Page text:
Venice in Photos

Saturday, March 16, 2013

It has taken me a while, but I've finally sorted out my 670-odd photos from Venice. 

I've enjoyed every minute of looking back on our little trip. I won't bore you with all of the photos, but if you're curious, here's my Flickr Set. There are a lot of photos of doors in there, be warned.

Venice is a funny kind of place. It's exactly how you'd imagine it to be - lots of narrow canals, lots of beautiful bricked buildings, and lots of water. 

It's full of colour and beautiful history. You can feel the history as you walk through the streets.

Nothing is stable, but somehow, it's all quite predictable in a wonderful way. The days aren't at all the same - different weather conditions, different timing, different moments all uncover an entirely different Venice! The city sleeps late, like it has to wake up from the last 1500 years. Buildings are constantly shifting. You can see it in the cracks, and you can see it the giant brackets holding the bricks together. 

You can see it in the architecture. Like stylised fossils, the windows, doors and building materials are all remnants of architectural epochs come and gone. The layers peel back to reveal earlier hallmarks of times gone by.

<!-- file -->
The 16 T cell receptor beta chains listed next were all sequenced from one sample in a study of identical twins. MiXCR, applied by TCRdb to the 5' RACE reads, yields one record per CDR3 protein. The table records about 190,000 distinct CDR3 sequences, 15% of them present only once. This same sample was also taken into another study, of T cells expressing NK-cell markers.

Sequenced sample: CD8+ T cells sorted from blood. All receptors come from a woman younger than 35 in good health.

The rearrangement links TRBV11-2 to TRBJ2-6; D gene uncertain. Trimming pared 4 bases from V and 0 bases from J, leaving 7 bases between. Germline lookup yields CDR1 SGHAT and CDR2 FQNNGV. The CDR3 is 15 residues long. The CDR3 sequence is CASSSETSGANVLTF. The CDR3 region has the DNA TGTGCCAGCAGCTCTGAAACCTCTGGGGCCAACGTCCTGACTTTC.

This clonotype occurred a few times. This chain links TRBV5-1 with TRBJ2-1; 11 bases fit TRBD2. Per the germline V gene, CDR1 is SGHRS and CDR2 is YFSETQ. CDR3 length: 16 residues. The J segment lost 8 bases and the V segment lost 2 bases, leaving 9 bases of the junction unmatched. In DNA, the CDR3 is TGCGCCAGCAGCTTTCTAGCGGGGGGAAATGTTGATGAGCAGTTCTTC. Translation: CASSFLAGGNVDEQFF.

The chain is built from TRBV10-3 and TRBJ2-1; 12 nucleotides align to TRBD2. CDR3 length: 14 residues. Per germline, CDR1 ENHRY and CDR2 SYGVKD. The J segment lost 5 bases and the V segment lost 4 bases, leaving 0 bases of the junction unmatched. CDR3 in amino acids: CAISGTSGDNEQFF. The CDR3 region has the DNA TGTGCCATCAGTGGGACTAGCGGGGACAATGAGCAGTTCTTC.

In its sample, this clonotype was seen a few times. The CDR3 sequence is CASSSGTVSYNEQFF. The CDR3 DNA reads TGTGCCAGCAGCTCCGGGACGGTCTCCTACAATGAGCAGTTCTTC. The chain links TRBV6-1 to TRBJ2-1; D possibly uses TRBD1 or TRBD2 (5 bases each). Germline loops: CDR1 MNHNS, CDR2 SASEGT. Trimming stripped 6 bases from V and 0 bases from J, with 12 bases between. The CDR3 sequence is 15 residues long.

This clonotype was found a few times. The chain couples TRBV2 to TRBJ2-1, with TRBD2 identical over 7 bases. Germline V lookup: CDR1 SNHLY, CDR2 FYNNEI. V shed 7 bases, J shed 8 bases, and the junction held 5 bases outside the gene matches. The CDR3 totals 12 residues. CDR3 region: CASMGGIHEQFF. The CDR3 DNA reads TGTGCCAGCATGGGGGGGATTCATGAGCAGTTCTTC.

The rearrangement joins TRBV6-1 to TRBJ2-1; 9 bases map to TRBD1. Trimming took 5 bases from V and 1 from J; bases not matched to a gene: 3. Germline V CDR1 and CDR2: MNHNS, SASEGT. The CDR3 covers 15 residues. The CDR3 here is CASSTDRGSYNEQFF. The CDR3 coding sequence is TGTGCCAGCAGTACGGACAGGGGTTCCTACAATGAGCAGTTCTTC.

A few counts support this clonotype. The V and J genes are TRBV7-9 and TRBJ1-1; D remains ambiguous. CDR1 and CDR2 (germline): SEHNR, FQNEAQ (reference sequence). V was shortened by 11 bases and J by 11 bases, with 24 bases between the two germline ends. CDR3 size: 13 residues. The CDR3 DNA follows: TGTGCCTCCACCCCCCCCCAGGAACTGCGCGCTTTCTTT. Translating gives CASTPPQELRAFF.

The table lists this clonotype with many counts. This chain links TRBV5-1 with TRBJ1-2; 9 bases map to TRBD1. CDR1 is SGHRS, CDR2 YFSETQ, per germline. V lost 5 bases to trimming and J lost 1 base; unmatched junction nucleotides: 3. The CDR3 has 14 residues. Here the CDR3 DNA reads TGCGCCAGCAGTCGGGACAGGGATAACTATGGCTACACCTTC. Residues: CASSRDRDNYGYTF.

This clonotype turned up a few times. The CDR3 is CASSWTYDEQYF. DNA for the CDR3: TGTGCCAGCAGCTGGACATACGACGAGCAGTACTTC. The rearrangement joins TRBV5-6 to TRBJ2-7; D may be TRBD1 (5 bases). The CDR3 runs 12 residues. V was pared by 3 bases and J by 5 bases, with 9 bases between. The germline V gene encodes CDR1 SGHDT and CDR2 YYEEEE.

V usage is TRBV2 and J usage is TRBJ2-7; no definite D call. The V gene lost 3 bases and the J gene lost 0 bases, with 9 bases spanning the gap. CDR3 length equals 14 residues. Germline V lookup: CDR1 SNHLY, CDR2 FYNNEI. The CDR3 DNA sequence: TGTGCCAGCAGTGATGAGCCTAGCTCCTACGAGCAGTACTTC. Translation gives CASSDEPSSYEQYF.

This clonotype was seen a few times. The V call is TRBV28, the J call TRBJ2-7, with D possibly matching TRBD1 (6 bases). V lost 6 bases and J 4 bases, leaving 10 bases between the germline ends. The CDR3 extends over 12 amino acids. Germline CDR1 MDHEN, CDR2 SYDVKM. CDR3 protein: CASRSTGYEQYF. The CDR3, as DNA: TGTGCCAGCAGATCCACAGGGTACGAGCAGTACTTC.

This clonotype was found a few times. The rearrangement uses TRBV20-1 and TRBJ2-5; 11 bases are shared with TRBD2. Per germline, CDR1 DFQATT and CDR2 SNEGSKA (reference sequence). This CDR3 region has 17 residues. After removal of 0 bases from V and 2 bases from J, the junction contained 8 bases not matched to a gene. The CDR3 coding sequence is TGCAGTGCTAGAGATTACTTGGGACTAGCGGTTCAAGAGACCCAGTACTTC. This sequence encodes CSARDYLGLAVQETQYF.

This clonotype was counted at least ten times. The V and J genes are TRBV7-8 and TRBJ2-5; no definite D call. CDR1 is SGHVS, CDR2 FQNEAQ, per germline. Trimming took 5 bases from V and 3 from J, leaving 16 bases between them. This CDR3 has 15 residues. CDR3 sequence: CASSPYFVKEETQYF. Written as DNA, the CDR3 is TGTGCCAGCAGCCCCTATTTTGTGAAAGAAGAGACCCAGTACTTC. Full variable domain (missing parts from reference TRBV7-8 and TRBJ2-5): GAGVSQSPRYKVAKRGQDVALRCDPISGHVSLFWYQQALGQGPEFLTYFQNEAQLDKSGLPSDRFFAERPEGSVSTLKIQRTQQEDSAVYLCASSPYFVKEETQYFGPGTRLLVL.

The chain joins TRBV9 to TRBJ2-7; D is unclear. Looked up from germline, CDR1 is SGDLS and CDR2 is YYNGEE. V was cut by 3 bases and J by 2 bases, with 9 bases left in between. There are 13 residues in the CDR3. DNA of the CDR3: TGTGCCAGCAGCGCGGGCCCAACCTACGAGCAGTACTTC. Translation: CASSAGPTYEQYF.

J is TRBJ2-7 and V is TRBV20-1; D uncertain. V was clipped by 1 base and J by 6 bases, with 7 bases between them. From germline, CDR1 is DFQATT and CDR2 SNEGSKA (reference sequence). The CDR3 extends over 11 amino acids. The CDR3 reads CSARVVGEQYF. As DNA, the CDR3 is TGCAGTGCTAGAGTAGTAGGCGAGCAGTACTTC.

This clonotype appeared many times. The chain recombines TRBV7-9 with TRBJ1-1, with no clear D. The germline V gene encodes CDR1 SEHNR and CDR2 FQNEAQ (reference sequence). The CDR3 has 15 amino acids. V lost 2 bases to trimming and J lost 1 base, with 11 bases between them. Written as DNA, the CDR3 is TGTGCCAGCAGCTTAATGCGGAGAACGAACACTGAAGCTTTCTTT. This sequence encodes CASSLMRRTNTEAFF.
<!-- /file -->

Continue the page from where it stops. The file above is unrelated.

But still, somehow, it manages to stay beautiful. Perhaps even more beautiful than when each style had its heydey. 

Even though it looks old and tired, it just feels right. It's exactly how it's meant to be.

A city of water. Almost like Atlantis, but still - for now - accessible. The water level had risen quite a bit when we were there, and the raised walkways were making their way out onto the streets, around St Mark's.

The islands are beautiful too. They each have their own appeal, which feels mostly for the tourists' benefit, but is still wonderful. Every minute was like an adventure in a Venetian themepark.

And the glass! Nothing quite prepares you for how brilliantly the glass shines, how easy the professionals make it seem, how many colours there are. Nothing.

And although the weather was - at times - brooding, we were fortunate to be staying with two wonderful people who showed us around the nearby towns and villages. This is a temple in Possagno, designed by the sculptor Antonio Canova. The temple is now used as a church, and houses Canova's ashes. The weather was appropriate.

We were fortunate enough to have some good "weather moments" too - in Asolo, we enjoyed a bit of blue sky, and an appreciation for the start of spring.

All that adventuring and walking about is enough to work up an appetite, which is fortunate, given that the Venetians and their Italian neighbours provide some of the most incredible food I've ever tasted. Pizzas, pastas, gnocchi, gelato, breads, cheeses, pastries, more pizzas...

This is not a region you visit if you want to lose weight. Although, all the hills and stairs and walking about is a good way to work off those enormous take-away slices of artichoke pizza.

We had a brilliant time. Venice is one of the most beautiful city centres I've ever visited. We'd love to go back. Although we did all of the touristy things and visited the major attractions, there seems to be so much we didn't see and experience. I'm determined to go back and find the best tiramisu, for example. We can't pass that up, right?

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